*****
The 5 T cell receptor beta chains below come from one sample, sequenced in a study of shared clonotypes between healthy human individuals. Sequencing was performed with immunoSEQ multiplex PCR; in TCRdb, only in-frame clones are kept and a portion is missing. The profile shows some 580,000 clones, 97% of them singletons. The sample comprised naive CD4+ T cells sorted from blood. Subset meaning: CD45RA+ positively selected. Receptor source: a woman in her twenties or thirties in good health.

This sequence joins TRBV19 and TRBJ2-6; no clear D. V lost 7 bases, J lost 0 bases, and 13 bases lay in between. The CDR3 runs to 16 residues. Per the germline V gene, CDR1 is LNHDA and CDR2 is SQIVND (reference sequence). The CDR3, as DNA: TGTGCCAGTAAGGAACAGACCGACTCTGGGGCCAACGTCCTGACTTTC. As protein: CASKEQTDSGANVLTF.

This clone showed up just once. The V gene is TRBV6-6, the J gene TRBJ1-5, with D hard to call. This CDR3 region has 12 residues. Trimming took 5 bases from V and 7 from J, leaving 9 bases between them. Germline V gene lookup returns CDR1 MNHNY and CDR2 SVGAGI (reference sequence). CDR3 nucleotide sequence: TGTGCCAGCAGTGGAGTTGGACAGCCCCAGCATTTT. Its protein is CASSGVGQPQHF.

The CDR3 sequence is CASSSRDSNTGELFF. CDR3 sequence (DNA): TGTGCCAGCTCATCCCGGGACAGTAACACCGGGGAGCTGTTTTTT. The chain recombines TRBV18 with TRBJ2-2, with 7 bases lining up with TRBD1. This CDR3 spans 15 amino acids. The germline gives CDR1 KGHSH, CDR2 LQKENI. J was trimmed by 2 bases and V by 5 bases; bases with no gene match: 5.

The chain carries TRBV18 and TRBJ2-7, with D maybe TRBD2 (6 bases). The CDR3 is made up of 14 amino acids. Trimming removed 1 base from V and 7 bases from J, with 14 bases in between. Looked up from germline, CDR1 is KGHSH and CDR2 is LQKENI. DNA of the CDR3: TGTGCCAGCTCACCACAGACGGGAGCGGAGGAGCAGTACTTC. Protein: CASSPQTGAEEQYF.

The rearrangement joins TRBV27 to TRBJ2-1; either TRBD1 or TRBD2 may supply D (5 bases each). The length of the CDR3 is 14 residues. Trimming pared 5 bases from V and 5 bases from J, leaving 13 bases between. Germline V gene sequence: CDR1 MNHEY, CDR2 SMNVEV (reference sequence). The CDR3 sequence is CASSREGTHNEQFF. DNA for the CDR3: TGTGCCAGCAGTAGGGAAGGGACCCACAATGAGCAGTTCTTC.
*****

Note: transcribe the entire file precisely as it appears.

The 5 T cell receptor beta chains below come from one sample, sequenced in a study of shared clonotypes between healthy human individuals. Sequencing was performed with immunoSEQ multiplex PCR; in TCRdb, only in-frame clones are kept and a portion is missing. The profile shows some 580,000 clones, 97% of them singletons. The sample comprised naive CD4+ T cells sorted from blood. Subset meaning: CD45RA+ positively selected. Receptor source: a woman in her twenties or thirties in good health.

This sequence joins TRBV19 and TRBJ2-6; no clear D. V lost 7 bases, J lost 0 bases, and 13 bases lay in between. The CDR3 runs to 16 residues. Per the germline V gene, CDR1 is LNHDA and CDR2 is SQIVND (reference sequence). The CDR3, as DNA: TGTGCCAGTAAGGAACAGACCGACTCTGGGGCCAACGTCCTGACTTTC. As protein: CASKEQTDSGANVLTF.

This clone showed up just once. The V gene is TRBV6-6, the J gene TRBJ1-5, with D hard to call. This CDR3 region has 12 residues. Trimming took 5 bases from V and 7 from J, leaving 9 bases between them. Germline V gene lookup returns CDR1 MNHNY and CDR2 SVGAGI (reference sequence). CDR3 nucleotide sequence: TGTGCCAGCAGTGGAGTTGGACAGCCCCAGCATTTT. Its protein is CASSGVGQPQHF.

The CDR3 sequence is CASSSRDSNTGELFF. CDR3 sequence (DNA): TGTGCCAGCTCATCCCGGGACAGTAACACCGGGGAGCTGTTTTTT. The chain recombines TRBV18 with TRBJ2-2, with 7 bases lining up with TRBD1. This CDR3 spans 15 amino acids. The germline gives CDR1 KGHSH, CDR2 LQKENI. J was trimmed by 2 bases and V by 5 bases; bases with no gene match: 5.

The chain carries TRBV18 and TRBJ2-7, with D maybe TRBD2 (6 bases). The CDR3 is made up of 14 amino acids. Trimming removed 1 base from V and 7 bases from J, with 14 bases in between. Looked up from germline, CDR1 is KGHSH and CDR2 is LQKENI. DNA of the CDR3: TGTGCCAGCTCACCACAGACGGGAGCGGAGGAGCAGTACTTC. Protein: CASSPQTGAEEQYF.

The rearrangement joins TRBV27 to TRBJ2-1; either TRBD1 or TRBD2 may supply D (5 bases each). The length of the CDR3 is 14 residues. Trimming pared 5 bases from V and 5 bases from J, leaving 13 bases between. Germline V gene sequence: CDR1 MNHEY, CDR2 SMNVEV (reference sequence). The CDR3 sequence is CASSREGTHNEQFF. DNA for the CDR3: TGTGCCAGCAGTAGGGAAGGGACCCACAATGAGCAGTTCTTC.